MSC and Investors Replace Chinese to Build Panama Container Terminal
Panama announced that it has entered into a new agreement with an investment group that is partnering with an affiliate of Mediterranean Shipping Company (MSC) to complete and operate the long-delayed Panama Canal Container Port. The project had started eight years ago by a Chinese company but after the 2019 elections in Panama, the new government canceled the concession.
Under the new agreement, Notarc Management Group, a private investment and asset management company active in Panama, Latin America, and the Caribbean will take over the project which was 40 percent completed before the prior contract was canceled. The group acquired the rights to the project and will finalize the plans and complete construction at the container terminal which will be located in Colon, new the Caribbean entrance to the Panama Canal. Terminal Investment Limited, an affiliate of MSC joined the project and will also undertake management and oversee operations at the facility.
"Panama is an ideal gateway hub in the Americas and the world,” said Dion Bowe, Managing Partner of NMG Latin America and the newly appointed CEO for the Panama Canal Container Port. “This acquisition is a strategic opportunity for us to further develop and integrate a regional logistics platform while investing in assets which are synergistic to our investment model and where innovation and location offer an incomparable business footprint in the region."
The Panama Maritime Authority signed the original contract for the project in 2016 timed to the construction of the NeoPanama locks as part of the overall expansion project. The concession, which was awarded to Shandong Landbridge Group and its partners was part of China’s planned expansion in the region. The project called for the construction of a 2.5 million TEU container terminal, to be carried out by the Chinese state-owned construction giant China Harbour Engineering Company with the design of the piers by Beijing-based Port Design Institute. The project was to feature four berths with a total quay length of 3,900 feet and a depth of 59 feet. They also planned to explore the development of liquefied natural gas (LNG) facilities or other energy projects.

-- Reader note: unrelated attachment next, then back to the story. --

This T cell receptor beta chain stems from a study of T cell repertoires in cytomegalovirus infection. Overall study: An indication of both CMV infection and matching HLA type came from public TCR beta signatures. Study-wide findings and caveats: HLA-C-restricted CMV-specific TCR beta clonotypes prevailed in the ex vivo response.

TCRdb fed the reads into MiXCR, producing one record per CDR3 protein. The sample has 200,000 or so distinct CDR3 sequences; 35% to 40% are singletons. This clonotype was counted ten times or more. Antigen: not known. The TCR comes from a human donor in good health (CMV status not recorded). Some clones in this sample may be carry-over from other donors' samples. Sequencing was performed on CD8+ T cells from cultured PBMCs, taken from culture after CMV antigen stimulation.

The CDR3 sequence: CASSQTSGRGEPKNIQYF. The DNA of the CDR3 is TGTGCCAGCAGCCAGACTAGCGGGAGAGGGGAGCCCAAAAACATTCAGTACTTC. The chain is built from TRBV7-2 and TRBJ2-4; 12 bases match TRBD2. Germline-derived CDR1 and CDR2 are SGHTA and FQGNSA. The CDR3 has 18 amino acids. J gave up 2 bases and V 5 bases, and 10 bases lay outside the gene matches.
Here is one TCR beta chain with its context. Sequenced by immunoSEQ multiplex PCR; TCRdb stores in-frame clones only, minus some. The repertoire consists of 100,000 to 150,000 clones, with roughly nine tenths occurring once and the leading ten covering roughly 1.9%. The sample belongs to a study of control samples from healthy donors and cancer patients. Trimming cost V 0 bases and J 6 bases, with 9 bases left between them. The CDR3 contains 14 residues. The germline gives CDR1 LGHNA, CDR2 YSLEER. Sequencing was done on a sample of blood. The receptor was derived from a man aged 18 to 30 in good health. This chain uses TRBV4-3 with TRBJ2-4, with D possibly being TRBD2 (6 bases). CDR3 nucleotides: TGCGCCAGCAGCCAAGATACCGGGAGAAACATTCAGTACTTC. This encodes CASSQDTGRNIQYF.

Following the election of a new president in Panama, the controversial project which had drawn criticism from the Trump administration was among multiple contracts suspended for an official review. The Panama Maritime Authority revoked the concession in June 2021 reporting that it had found that the Landbridge-led consortium had failed to comply with numerous contractual terms. They cited lower amounts invested in the project than agreed to in the concession and lower levels of employment for Panamanians than agreed to in the terms of the deal.
The new group said it would review the designs and resume construction at the location before the end of 2022. They estimated that the total investment will have grown to $1.4 billion for the creation of the port facility versus the original $900 million in the agreement with the Chinese. The modernized transshipment facility is expected to handle 2.5 million TEUs in its initial years and grow to a capacity of 5 million TEUs.
In addition to the transshipment port, Notarc has entered into a memorandum of understanding with U.S.-based SGP BioEnergy to construct and develop a bioenergy facility and other logistics infrastructure at the Colon project.